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State should lead the fight against GM food
In 2002, the Philippines had the (dis)honour of being the first country in Asia to authorise the commercialisation of GMOs, when it approved the release of Monsanto’s Bt maize amid nationwide protests. Since then, genetic contamination has been reported in maize-growing areas throughout the country.

In the north-western province of Isabela, a local variety of white glutinous maize grown by farmers for food has reportedly been contaminated by GM maize. No gene testing has been done but farmers identify the contamination by the yellow kernels that appear in the otherwise white maize. In Bayambang, Pangasinan, farmers typically plant maize after rice. But now they are complaining that they have lost practically all the traditional maize varieties in the province due to contamination by hybrid and GM maize. They also fear for their health, as there have been incidents of children being taken to hospital for incessant vomiting after accidentally eating GM maize. There was also a report of a farmer’s cow that became sick and eventually died after being fed with Bt maize.

In Bukidnon, in the southern Philippines, some communities are responding to contamination by separating the lower-priced yellow kernels from the higher-priced white ones before selling to the market. In Capiz, another major maize-producing province in Central Philippines, farmers are saying that almost all the province’s maize-growing area is contaminated with GM maize and that they can no longer find traditional varieties to grow.

MASIPAG is a national farmers’ network with a maize programme that collects and improves traditional varieties throughout the country. Recently, the group’s back-up farm in San Dionisio, Iloilo (not far from Capiz) was contaminated. The area is a major producer of hybrid maize, and about three years ago mass cultivation of GM maize began by way of a contract growing scheme managed by local elites.

At least three native varieties used for farmer breeding in the back-up farm were immediately contaminated by the GM maize. At harvest, it was observed that there were yellow grains mixed with maize ears of pilit-puti and mimis – these are traditional varieties used by farmers for food. The area planted with maize on the back-up farm was only 50–100 metres from the nearest maize farms. Bamboo trees along the creek serve as natural barriers, but since the neighbouring fields are sloping, MASIPAG believes that pollen from the GM maize could nevertheless have been carried to these fields by the wind.

Researchers at the farm say that in the first year of planting after GM maize was introduced, they found 7–12 yellow grains in every maize ear. The following year, no maize was planted. This year, a small portion of the farm was again planted with white maize, adjacent to another farm planted with GM maize. Of the 50 grains counted in the average ear, only 18 were white and the remaining 32 were yellow. MASIPAG tried to explain the situation to the neighbouring farmers, but they are facing debt problems because of the contract growing scheme and are unable to stop growing GM maize.

In 2008, MASIPAG organised a national maize assessment meeting that brought together farmers from across the country. They agreed that it seems impossible to stop contamination, and that, while much is still unknown, it is crucial that they deal with the post-contamination situation. They believe that a range of approaches is needed to ensure that seeds will remain in their hands. One proposal is to develop visual indicators for detecting contamination. Some of the indicators initially identified include: abnormalities in the colour, size and appearance of maize kernels, and deformities in leaf formation.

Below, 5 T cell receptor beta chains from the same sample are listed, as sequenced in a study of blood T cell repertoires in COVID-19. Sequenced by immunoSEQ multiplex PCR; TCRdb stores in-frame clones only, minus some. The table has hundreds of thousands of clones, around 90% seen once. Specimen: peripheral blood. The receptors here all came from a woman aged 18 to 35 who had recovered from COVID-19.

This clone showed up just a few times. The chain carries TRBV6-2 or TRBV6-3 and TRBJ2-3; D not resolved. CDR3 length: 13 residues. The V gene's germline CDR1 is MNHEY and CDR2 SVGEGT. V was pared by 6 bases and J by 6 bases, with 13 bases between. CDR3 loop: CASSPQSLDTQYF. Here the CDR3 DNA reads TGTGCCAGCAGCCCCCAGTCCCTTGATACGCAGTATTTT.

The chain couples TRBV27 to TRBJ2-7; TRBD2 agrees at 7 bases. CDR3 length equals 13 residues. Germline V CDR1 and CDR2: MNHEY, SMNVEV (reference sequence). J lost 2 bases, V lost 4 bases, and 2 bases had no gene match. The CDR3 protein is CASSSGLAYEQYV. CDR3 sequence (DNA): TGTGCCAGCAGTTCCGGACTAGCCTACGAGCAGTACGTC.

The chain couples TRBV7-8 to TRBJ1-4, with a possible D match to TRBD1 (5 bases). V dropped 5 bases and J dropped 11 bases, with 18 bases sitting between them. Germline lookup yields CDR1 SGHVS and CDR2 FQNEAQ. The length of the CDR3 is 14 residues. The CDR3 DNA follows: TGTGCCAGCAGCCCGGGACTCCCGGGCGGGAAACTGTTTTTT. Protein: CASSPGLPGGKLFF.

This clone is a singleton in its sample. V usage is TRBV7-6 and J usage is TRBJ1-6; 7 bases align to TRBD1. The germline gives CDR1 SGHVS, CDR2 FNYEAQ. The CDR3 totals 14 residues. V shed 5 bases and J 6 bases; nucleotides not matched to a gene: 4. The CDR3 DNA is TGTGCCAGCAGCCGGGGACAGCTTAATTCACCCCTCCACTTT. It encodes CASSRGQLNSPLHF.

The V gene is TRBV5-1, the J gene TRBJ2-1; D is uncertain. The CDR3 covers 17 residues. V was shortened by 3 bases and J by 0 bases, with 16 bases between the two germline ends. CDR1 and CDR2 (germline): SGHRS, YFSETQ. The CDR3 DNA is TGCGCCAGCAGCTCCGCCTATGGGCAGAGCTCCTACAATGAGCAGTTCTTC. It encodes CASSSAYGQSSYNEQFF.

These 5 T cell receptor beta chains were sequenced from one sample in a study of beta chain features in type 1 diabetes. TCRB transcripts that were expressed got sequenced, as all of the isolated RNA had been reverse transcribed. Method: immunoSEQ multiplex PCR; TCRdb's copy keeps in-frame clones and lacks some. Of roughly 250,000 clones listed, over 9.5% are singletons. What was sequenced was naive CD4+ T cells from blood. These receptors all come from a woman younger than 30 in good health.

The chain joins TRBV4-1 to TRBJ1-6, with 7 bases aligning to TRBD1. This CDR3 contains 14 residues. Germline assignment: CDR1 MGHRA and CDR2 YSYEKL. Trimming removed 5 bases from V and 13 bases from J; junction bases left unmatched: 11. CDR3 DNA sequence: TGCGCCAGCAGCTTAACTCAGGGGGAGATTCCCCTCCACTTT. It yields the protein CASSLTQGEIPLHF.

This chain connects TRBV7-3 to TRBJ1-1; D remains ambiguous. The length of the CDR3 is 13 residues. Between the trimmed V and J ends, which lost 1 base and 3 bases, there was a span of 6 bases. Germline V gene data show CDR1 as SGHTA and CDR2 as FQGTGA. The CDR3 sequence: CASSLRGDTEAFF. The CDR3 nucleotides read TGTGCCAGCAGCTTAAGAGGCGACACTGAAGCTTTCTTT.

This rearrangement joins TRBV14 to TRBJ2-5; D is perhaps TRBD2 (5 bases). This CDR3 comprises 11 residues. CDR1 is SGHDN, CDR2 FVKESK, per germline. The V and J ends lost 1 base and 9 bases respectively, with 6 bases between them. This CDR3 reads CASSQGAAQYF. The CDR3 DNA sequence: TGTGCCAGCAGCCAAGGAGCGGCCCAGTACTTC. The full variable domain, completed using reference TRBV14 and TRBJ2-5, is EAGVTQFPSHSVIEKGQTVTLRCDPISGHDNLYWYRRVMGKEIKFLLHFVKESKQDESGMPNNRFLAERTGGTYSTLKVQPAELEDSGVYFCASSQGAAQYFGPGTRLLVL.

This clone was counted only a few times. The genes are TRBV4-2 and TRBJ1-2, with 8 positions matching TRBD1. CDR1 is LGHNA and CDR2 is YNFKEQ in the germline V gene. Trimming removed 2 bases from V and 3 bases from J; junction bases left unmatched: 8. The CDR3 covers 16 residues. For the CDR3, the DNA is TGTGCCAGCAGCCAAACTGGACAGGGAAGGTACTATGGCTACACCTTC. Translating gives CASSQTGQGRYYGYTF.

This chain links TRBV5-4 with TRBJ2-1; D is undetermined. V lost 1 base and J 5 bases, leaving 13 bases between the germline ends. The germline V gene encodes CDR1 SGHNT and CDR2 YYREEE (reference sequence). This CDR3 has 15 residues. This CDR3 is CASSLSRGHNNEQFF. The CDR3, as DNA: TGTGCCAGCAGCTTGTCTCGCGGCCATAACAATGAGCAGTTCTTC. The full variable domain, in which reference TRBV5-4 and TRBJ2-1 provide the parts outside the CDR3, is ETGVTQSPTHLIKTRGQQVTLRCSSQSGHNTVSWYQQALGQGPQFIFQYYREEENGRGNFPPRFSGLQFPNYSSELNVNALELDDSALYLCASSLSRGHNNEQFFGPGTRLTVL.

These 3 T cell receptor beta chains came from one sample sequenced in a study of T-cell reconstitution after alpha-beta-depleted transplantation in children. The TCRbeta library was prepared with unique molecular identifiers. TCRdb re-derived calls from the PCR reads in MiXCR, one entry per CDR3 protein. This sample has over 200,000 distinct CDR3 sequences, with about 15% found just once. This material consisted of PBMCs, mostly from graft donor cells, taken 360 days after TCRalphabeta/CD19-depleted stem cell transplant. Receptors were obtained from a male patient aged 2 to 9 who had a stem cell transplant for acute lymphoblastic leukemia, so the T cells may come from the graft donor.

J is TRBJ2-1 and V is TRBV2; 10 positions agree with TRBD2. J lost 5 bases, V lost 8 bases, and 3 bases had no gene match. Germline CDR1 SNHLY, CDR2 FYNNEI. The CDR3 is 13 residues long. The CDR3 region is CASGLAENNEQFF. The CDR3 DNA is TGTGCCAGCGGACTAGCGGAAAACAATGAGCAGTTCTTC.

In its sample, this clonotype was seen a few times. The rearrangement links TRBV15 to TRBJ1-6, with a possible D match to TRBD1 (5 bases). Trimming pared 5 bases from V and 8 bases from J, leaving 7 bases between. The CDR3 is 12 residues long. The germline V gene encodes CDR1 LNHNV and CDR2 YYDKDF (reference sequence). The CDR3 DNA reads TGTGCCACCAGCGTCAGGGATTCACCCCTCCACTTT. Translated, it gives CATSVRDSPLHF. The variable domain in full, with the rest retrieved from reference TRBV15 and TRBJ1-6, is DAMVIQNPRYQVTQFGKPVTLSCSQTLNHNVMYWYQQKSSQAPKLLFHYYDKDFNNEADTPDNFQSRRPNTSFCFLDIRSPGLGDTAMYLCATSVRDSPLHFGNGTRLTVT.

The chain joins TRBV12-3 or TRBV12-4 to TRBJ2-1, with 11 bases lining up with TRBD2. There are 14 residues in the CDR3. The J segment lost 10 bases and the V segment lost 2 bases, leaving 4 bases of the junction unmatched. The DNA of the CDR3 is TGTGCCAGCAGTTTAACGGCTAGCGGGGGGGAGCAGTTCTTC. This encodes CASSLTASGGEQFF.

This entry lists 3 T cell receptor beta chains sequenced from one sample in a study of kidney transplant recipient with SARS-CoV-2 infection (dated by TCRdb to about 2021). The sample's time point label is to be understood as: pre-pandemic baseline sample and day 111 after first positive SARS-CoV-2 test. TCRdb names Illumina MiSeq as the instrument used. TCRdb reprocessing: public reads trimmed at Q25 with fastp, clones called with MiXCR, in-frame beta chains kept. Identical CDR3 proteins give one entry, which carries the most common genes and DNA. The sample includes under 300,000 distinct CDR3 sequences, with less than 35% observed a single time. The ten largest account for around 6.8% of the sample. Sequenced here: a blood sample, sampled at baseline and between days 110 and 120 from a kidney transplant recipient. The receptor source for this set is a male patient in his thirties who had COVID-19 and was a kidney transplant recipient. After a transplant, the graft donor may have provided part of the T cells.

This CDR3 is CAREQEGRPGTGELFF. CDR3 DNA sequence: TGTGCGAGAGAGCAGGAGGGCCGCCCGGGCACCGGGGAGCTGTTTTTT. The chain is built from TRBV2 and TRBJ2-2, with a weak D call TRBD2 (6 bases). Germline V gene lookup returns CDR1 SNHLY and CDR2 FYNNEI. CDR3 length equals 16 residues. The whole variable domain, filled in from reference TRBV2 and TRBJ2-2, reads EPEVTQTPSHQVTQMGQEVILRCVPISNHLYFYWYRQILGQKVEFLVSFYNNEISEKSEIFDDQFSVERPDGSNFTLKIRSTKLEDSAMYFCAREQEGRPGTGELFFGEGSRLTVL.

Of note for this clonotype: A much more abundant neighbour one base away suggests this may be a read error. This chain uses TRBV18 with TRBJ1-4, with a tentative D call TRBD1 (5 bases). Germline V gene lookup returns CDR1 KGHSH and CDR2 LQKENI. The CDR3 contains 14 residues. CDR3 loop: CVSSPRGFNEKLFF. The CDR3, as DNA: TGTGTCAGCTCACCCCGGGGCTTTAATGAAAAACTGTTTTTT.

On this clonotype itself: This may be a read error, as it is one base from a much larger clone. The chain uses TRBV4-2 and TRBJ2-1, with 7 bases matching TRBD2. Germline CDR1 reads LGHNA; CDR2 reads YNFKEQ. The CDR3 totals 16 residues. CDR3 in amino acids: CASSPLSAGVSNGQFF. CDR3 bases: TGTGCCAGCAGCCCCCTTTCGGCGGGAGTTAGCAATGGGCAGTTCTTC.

Another idea is to collectivise monitoring at the community level. Each farmer could help to map out who plants GM maize and where. The map would be shared with the community and would allow farmers to time their planting so as to avoid contamination. Farmers believe that time isolation can potentially minimise, if not totally prevent, contamination by cross pollination. They also see that stronger links among maize farmers – and sharing sources of uncontaminated seeds – in different provinces will greatly help to minimise the impacts of contamination.

At government level, meanwhile, the push to promote GMOs continues. At a “2008 National Biotechnology Week”, held very recently, two Cabinet officials stressed the need to harness biotechnology “to boost the country’s food production, develop cheaper but effective medicines, and upgrade the production of commodities using higher-yielding crops with higher nutritional content”. The Environment Secretary, Lito Atienza, went as far so to express his confidence in the “immeasurable benefits” of using biotechnology to protect the environment and to address the problems of food insufficiency.

Yet just a week before this, RESIST – a national network of farmers, NGOs and academics – held a forum to present and discuss the first results of their case studies of farmers’ experience with Bt and Round-up Ready maize from three provinces in the country’s main arable regions. Initial findings point to a worrying trend: yield and income from these two GM maize varieties did not improve significantly (in most cases they were the same with ordinary hybrids), but at the same time a recurring increase in pest incidence, chemical use, and debt was observed. Loss of genetic diversity due to contamination was also reported due to indiscriminate planting of these GM maizes, occasionally with subsidies from the government’s maize programme.

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